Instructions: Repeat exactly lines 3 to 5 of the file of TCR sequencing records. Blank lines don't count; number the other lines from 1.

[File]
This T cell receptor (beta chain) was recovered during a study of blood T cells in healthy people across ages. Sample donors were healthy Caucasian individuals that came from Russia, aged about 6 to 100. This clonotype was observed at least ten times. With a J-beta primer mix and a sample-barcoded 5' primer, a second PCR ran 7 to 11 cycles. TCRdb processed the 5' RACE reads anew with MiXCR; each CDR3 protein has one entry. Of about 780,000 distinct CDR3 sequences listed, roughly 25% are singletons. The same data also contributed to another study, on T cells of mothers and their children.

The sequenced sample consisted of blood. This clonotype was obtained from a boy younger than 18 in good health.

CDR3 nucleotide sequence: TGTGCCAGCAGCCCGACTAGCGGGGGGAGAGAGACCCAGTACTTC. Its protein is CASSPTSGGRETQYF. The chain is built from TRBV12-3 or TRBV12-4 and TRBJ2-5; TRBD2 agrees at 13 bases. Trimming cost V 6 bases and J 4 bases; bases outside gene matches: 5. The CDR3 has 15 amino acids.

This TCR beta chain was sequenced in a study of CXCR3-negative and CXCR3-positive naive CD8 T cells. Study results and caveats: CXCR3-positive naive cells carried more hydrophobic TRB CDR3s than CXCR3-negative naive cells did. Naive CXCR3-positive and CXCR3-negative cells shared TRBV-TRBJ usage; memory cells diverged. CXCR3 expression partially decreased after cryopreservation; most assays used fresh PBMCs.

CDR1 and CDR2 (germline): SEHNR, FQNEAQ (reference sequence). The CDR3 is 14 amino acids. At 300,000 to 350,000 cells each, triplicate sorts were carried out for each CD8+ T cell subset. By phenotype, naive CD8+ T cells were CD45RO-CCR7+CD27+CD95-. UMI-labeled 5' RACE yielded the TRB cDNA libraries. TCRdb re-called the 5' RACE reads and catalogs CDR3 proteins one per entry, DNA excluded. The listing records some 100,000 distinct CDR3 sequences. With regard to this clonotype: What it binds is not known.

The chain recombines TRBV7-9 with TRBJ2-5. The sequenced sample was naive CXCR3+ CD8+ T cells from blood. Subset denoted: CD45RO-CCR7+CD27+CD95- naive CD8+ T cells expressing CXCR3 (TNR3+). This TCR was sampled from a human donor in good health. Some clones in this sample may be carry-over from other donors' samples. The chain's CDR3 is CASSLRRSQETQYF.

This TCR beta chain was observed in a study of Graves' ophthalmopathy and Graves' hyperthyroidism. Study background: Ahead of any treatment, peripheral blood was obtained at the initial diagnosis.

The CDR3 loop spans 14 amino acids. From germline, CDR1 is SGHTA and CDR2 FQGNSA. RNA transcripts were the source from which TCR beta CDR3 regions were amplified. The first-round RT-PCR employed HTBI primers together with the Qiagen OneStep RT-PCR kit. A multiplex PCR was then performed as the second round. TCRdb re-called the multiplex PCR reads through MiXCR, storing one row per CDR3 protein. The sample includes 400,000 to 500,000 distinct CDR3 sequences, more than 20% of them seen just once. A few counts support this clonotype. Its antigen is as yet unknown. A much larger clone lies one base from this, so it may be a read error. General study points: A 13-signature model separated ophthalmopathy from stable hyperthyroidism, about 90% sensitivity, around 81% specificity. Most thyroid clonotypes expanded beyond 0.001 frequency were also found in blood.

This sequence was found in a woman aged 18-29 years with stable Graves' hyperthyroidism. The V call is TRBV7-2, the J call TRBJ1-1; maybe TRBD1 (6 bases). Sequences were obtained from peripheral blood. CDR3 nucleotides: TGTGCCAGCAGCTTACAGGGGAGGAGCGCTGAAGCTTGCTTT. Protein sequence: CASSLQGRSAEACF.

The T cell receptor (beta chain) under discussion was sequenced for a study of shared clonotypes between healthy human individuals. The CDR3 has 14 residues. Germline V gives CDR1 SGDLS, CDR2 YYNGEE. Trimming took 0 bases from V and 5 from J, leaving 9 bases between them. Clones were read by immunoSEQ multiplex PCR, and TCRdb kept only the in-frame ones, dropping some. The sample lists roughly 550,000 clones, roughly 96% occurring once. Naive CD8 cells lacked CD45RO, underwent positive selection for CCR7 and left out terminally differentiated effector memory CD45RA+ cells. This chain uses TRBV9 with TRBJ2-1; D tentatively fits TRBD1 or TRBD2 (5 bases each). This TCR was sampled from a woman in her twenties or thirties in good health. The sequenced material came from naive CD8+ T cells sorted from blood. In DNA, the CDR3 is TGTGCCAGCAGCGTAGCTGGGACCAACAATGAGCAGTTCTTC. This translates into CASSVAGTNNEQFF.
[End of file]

CDR3 nucleotide sequence: TGTGCCAGCAGCCCGACTAGCGGGGGGAGAGAGACCCAGTACTTC. Its protein is CASSPTSGGRETQYF. The chain is built from TRBV12-3 or TRBV12-4 and TRBJ2-5; TRBD2 agrees at 13 bases. Trimming cost V 6 bases and J 4 bases; bases outside gene matches: 5. The CDR3 has 15 amino acids.

This TCR beta chain was sequenced in a study of CXCR3-negative and CXCR3-positive naive CD8 T cells. Study results and caveats: CXCR3-positive naive cells carried more hydrophobic TRB CDR3s than CXCR3-negative naive cells did. Naive CXCR3-positive and CXCR3-negative cells shared TRBV-TRBJ usage; memory cells diverged. CXCR3 expression partially decreased after cryopreservation; most assays used fresh PBMCs.

CDR1 and CDR2 (germline): SEHNR, FQNEAQ (reference sequence). The CDR3 is 14 amino acids. At 300,000 to 350,000 cells each, triplicate sorts were carried out for each CD8+ T cell subset. By phenotype, naive CD8+ T cells were CD45RO-CCR7+CD27+CD95-. UMI-labeled 5' RACE yielded the TRB cDNA libraries. TCRdb re-called the 5' RACE reads and catalogs CDR3 proteins one per entry, DNA excluded. The listing records some 100,000 distinct CDR3 sequences. With regard to this clonotype: What it binds is not known.